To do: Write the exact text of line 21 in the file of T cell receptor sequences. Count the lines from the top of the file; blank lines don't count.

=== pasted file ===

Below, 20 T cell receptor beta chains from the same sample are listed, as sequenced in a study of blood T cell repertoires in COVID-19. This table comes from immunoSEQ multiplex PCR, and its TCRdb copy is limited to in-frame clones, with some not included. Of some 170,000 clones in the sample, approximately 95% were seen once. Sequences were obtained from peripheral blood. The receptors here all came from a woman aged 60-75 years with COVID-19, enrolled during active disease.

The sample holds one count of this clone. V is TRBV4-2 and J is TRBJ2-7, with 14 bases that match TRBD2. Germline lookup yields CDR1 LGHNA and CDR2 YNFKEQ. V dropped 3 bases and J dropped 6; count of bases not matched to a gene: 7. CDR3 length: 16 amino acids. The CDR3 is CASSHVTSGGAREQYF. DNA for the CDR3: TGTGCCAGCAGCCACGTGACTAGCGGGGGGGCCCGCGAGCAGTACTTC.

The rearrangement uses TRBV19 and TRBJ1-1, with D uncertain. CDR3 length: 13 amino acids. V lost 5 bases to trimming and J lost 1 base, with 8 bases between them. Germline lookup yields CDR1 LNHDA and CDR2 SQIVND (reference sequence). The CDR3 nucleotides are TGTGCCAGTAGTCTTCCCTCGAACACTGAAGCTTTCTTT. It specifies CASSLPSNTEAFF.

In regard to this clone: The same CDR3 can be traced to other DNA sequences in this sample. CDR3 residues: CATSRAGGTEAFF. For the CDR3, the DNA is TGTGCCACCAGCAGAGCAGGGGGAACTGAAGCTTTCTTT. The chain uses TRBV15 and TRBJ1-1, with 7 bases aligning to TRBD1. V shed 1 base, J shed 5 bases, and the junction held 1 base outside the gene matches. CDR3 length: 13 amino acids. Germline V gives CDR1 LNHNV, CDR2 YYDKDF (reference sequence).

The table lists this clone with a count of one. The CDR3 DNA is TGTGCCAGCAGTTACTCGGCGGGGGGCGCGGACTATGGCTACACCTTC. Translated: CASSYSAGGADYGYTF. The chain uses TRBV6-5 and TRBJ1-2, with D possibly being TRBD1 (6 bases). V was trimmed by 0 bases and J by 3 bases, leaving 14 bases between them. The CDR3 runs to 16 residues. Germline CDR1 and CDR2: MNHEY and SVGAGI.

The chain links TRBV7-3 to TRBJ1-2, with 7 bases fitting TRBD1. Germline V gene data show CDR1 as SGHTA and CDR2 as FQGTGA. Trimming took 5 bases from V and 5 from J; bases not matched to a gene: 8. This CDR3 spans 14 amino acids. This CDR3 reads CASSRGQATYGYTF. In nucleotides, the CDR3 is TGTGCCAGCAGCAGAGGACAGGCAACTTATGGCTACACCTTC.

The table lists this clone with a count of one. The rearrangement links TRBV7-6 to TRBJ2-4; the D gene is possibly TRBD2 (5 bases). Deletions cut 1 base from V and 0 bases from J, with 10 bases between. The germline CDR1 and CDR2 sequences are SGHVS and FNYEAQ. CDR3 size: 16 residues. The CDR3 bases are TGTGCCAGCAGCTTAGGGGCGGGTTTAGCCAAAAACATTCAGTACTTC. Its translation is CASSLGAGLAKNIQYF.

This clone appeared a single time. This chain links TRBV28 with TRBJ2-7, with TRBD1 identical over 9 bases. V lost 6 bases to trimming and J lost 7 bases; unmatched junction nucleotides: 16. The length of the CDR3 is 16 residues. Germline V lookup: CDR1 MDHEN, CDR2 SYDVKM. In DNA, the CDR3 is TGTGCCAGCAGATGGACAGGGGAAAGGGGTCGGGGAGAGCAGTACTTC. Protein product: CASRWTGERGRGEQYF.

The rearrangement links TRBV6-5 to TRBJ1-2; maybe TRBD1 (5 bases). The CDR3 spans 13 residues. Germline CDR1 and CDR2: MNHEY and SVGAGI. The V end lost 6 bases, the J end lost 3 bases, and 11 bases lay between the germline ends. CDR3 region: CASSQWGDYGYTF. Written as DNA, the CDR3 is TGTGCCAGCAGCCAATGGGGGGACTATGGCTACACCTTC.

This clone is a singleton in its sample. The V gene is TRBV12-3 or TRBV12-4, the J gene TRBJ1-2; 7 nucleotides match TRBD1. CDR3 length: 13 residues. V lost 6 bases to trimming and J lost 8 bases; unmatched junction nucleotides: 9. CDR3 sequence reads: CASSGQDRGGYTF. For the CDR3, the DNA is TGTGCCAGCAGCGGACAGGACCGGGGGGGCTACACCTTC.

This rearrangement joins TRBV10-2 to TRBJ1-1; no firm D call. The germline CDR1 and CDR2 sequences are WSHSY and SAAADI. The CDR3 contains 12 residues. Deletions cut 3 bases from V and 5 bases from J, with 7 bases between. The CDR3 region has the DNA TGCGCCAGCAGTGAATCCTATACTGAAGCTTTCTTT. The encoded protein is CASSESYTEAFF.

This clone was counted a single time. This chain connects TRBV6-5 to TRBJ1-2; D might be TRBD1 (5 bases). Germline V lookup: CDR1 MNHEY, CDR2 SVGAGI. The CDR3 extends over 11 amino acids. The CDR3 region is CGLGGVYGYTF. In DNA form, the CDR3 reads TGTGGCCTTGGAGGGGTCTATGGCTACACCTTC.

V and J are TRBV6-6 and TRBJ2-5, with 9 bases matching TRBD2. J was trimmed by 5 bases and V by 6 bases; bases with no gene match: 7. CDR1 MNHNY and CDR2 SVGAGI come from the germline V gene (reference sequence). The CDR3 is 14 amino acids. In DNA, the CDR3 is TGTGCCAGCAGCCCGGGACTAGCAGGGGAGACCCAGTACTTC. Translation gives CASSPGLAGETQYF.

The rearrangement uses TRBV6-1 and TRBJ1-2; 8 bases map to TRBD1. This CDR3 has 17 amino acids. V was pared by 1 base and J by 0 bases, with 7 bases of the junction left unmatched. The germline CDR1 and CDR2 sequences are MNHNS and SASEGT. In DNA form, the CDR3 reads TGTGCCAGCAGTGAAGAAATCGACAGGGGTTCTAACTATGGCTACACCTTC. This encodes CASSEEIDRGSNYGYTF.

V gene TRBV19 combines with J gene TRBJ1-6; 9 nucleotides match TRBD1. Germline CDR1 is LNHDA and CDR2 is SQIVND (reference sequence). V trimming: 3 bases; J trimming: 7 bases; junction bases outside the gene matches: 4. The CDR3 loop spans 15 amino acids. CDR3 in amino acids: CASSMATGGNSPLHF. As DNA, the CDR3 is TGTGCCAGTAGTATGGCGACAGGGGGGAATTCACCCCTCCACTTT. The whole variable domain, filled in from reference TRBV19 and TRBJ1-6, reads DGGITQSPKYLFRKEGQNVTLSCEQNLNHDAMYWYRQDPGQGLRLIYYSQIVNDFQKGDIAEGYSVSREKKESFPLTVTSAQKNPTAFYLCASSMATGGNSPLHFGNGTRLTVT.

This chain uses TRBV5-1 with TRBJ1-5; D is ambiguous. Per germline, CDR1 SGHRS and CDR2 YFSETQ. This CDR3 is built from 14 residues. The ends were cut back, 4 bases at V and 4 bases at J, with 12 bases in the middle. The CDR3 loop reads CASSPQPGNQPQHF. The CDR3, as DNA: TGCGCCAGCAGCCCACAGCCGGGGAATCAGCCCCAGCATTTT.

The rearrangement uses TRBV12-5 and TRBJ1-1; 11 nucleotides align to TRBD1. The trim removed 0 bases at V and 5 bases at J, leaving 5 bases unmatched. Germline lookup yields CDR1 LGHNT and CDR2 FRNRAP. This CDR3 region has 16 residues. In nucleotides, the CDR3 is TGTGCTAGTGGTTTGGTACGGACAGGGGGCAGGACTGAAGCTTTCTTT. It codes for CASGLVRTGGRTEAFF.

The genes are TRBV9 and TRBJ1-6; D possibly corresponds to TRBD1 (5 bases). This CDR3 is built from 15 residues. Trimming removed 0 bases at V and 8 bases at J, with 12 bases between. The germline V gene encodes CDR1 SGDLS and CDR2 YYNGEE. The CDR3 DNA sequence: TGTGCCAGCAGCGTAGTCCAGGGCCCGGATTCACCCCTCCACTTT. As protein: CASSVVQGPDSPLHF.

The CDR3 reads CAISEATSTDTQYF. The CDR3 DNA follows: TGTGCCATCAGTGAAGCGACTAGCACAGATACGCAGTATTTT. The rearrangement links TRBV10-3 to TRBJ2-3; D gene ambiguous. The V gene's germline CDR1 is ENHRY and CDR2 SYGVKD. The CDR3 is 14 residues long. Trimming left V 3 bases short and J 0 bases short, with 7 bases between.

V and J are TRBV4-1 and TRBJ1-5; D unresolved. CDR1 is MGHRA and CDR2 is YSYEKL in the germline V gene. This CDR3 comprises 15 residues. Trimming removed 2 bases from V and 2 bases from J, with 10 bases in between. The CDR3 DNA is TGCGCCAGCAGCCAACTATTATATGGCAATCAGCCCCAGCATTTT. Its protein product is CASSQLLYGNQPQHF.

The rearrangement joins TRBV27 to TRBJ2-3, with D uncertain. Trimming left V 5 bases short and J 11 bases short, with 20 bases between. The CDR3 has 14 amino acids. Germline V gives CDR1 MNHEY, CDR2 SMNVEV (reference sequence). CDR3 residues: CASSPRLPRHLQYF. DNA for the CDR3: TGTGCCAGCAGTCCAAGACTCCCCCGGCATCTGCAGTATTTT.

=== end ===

The rearrangement joins TRBV27 to TRBJ2-3, with D uncertain. Trimming left V 5 bases short and J 11 bases short, with 20 bases between. The CDR3 has 14 amino acids. Germline V gives CDR1 MNHEY, CDR2 SMNVEV (reference sequence). CDR3 residues: CASSPRLPRHLQYF. DNA for the CDR3: TGTGCCAGCAGTCCAAGACTCCCCCGGCATCTGCAGTATTTT.